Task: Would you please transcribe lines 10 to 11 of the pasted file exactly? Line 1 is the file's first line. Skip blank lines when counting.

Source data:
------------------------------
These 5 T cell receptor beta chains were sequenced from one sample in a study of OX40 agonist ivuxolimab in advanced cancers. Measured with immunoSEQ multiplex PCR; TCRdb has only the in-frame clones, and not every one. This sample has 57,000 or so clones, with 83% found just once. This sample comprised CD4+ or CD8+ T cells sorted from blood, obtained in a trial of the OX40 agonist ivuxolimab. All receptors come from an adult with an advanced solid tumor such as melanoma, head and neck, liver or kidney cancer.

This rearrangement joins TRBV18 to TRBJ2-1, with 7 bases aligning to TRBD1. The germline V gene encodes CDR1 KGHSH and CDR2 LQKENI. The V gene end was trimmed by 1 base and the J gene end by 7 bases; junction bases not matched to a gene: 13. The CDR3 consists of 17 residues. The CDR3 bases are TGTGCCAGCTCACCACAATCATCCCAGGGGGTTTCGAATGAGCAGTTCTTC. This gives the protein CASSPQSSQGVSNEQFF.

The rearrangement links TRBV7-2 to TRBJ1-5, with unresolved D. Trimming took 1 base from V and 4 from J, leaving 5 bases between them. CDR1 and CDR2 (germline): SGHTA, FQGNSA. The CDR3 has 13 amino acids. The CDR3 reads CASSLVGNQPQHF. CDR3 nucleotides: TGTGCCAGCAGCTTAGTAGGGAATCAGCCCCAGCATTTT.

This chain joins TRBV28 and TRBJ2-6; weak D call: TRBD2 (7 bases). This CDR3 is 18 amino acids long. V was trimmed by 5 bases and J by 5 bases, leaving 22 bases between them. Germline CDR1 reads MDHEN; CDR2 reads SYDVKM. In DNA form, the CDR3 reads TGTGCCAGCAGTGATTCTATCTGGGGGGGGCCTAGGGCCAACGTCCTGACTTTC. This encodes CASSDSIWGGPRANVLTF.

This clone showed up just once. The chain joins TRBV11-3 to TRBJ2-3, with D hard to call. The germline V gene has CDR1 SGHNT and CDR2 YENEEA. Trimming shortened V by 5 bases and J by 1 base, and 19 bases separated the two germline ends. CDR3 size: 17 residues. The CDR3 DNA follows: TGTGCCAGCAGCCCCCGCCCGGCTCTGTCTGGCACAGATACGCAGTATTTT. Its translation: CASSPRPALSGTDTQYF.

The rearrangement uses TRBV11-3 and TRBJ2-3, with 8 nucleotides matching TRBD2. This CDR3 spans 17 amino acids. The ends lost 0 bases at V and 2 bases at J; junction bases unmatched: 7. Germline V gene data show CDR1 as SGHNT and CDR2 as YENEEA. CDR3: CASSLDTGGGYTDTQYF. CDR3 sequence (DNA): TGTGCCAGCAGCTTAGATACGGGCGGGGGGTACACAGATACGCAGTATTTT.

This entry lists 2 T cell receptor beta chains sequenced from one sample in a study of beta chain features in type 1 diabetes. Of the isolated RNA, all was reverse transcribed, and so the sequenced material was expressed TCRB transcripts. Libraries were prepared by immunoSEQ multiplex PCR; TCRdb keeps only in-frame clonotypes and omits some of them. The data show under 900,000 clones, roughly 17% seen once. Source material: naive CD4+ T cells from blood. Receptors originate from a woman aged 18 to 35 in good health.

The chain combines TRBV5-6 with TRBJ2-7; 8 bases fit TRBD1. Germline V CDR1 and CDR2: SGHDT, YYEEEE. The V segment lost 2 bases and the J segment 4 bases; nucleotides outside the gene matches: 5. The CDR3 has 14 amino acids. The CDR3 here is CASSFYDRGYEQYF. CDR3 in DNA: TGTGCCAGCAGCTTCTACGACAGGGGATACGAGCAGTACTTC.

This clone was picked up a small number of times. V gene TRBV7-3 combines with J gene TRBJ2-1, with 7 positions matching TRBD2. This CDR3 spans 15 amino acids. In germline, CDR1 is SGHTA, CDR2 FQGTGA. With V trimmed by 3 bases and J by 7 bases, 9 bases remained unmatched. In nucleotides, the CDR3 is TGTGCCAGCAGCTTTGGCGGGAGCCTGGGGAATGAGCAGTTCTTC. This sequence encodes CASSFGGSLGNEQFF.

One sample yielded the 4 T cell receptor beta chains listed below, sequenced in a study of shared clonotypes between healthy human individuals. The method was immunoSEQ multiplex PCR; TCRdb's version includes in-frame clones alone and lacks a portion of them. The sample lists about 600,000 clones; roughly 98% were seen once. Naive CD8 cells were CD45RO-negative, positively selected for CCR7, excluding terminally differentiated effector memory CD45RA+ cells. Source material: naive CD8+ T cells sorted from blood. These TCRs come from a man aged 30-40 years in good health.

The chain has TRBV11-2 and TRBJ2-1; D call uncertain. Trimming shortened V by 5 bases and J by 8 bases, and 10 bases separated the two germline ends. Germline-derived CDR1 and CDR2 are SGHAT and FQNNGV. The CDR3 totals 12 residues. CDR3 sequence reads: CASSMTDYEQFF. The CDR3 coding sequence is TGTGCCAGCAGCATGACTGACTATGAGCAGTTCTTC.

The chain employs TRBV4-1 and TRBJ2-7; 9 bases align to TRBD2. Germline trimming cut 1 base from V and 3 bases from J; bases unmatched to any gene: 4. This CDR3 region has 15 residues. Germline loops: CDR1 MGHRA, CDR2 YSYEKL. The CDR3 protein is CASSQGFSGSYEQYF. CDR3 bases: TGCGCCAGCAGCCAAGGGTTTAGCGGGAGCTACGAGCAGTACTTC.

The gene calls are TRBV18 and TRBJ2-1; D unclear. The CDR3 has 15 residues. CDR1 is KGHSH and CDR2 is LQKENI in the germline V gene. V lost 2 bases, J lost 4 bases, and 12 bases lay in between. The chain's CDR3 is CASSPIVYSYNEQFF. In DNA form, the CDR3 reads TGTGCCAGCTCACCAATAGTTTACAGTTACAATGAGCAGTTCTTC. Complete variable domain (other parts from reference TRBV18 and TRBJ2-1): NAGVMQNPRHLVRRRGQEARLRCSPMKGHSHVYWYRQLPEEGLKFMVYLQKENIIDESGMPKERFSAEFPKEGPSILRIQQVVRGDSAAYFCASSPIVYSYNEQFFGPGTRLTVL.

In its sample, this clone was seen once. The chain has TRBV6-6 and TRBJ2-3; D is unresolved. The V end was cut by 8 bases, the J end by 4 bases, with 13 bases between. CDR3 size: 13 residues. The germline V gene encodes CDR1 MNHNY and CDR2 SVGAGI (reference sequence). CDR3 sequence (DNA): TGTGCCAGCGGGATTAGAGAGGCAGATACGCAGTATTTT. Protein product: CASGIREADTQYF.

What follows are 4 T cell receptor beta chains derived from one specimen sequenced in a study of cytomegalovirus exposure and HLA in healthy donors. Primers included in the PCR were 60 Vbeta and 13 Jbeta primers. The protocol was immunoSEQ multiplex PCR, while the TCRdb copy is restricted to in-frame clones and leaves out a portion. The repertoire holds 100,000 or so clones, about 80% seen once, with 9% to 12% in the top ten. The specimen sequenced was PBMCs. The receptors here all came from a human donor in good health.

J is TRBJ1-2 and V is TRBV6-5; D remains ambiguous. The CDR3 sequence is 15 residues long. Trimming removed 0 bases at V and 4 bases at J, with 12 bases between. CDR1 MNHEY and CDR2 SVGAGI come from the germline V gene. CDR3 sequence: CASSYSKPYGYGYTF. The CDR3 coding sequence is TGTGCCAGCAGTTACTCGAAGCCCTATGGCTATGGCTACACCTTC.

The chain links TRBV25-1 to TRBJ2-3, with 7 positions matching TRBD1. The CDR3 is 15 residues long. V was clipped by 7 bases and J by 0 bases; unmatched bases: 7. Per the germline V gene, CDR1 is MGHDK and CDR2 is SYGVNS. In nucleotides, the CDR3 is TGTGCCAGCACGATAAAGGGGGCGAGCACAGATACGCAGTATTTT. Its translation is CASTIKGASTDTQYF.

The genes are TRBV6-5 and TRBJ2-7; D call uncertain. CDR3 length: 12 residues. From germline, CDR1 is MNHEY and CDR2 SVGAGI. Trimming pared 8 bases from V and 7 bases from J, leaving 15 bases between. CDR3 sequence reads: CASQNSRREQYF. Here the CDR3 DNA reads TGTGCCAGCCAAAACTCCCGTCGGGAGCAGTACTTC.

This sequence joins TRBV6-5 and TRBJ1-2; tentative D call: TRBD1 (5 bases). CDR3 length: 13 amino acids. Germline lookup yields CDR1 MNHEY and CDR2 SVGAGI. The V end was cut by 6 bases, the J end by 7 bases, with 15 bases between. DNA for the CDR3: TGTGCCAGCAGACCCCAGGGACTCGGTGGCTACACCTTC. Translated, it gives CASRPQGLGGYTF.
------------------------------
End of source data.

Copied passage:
One sample yielded the 4 T cell receptor beta chains listed below, sequenced in a study of shared clonotypes between healthy human individuals. The method was immunoSEQ multiplex PCR; TCRdb's version includes in-frame clones alone and lacks a portion of them. The sample lists about 600,000 clones; roughly 98% were seen once. Naive CD8 cells were CD45RO-negative, positively selected for CCR7, excluding terminally differentiated effector memory CD45RA+ cells. Source material: naive CD8+ T cells sorted from blood. These TCRs come from a man aged 30-40 years in good health.

The chain has TRBV11-2 and TRBJ2-1; D call uncertain. Trimming shortened V by 5 bases and J by 8 bases, and 10 bases separated the two germline ends. Germline-derived CDR1 and CDR2 are SGHAT and FQNNGV. The CDR3 totals 12 residues. CDR3 sequence reads: CASSMTDYEQFF. The CDR3 coding sequence is TGTGCCAGCAGCATGACTGACTATGAGCAGTTCTTC.